Nature Words on the Brink of Extinction

Candice Gaukel Andrews November 2, 2009 12

My mom knew the words for every wildflower we passed.

I have an unusual dictionary. It’s titled Home Ground: Language for an American Landscape, published by Trinity University Press in San Antonio, Texas, in 2006. In it, various naturalists define words such as “dune,” “kettle” and “narrows.”

In my everyday Merriam Webster’s, for example, “riffle” is described as “a shallow extending across a streambed and causing broken water; a small wave or succession of small waves: a ripple.” In Home Ground, conservationist and author William deBuys—whose work in North Carolina, Arizona and New Mexico has led to the permanent protection of public and private lands totaling over 150,000 acres—explains it as “the little brother of a rapid. It is a shallow section of stream where sediment has been deposited, often in response to the upstream scouring of a pool. As water flows over the obstruction, the current becomes more turbulent and breaks into a succession of small waves. Riffles produce some of the happiest voices of a river, murmuring and chattering, never roaring or growling with argument.”

Frankly, I can see a need for both styles of definition. Sometimes, you just want to know what a word means. At other moments, you’re interested in its breadth; what concepts it’s capable of conveying, especially when it comes to nature terms. But what happens when the words themselves—such as “canary” or “vine”—disappear from the dictionary altogether, without a trace?

What happens when a word like “wren” no longer appears in children’s dictionaries?

The endangered list

According to an article in the October/November 2009 issue of National Wildlife Magazine titled “When Words Become Endangered” by Anne Keisman, more than 30 nature terms were taken out of the most recent edition of the Oxford Junior Dictionary, which was published in 2007. “Acorn,” “otter” and “wren” are three that are no longer present. On the other hand, the expressions “chatroom,” “MP3 player” and “cut and paste” do, now, appear.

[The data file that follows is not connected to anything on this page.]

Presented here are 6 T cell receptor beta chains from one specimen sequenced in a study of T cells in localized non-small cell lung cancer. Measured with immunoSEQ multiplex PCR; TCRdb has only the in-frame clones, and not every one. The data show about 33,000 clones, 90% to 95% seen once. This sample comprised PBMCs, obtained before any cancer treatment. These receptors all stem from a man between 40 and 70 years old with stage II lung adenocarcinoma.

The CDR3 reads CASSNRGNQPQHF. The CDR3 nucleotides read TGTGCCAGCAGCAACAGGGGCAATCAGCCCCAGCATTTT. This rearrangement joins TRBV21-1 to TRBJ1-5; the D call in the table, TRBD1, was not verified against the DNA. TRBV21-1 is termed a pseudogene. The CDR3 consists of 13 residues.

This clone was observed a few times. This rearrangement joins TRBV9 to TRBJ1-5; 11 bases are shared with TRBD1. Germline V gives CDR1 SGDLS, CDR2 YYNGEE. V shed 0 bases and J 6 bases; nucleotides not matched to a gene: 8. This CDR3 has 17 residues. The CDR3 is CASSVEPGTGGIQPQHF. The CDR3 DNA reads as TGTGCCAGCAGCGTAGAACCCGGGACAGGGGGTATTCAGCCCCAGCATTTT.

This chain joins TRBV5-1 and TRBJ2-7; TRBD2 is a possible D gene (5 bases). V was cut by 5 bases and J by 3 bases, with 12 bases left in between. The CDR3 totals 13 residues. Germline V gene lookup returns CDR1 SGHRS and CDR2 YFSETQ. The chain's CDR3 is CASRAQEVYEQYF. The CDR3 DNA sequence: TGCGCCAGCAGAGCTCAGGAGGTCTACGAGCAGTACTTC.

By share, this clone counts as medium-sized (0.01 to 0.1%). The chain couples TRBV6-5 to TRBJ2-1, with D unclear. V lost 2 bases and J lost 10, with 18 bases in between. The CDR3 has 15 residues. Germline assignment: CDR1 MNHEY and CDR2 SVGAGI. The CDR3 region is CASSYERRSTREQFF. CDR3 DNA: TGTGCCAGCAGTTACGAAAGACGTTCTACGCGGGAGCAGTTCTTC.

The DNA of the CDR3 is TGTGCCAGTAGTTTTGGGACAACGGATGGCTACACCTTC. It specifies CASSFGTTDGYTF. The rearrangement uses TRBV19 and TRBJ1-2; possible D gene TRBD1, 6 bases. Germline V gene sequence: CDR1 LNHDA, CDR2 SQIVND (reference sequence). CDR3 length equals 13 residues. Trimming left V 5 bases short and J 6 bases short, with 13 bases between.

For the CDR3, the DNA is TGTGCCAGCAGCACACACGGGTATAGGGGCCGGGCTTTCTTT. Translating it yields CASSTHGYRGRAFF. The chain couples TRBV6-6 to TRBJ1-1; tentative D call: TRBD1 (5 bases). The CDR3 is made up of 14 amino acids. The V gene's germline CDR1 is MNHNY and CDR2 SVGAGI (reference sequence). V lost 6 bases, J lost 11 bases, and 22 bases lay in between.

It’s the job of a children’s dictionary to help kids understand the words that they hear in the world around them. And if those words revolve around technology, then that dictionary is fulfilling its mission. But you have to wonder why children aren’t also hearing about “dandelions” or “beavers,” two words that were also removed.

Generation gap?

My mother never had the chance to finish 12th grade. Being the eldest daughter with seven siblings, my grandfather suddenly decided just before she graduated that “she was needed at home.” But while I was growing up, I was always impressed by how she knew the name of every wildflower and every plant we passed by—not their formal Latin labels, but the common and colorful ones. I, on the other hand, would be hard-pressed to identify all the varieties of trees on the little acre and a half of woods where I live.

Without the word “dandelion” in her dictionary, would a child today recognize one in her yard or in the woods?

I think with each new generation, there’s a degrading of a connection to nature. I see it in my own children, who are even less capable of naming the plants and trees around them than I am. In the same vein, though, I’ve heard my daughter, a biochemist, remark, “It’s surprising how little people know about the nature of human beings, about the basic molecules they’re made of.”

It could it be that because I write on nature topics, I notice how rare the words of landscapes are. How often do you hear “glade” or “quagmire” or “traprock” mentioned anymore? Maybe because she’s a scientist, my daughter is sensitive to our increasing unfamiliarity with basic biology. On the other hand, perhaps there’s an information technology expert out there saying just the opposite: “How articulate children are today!”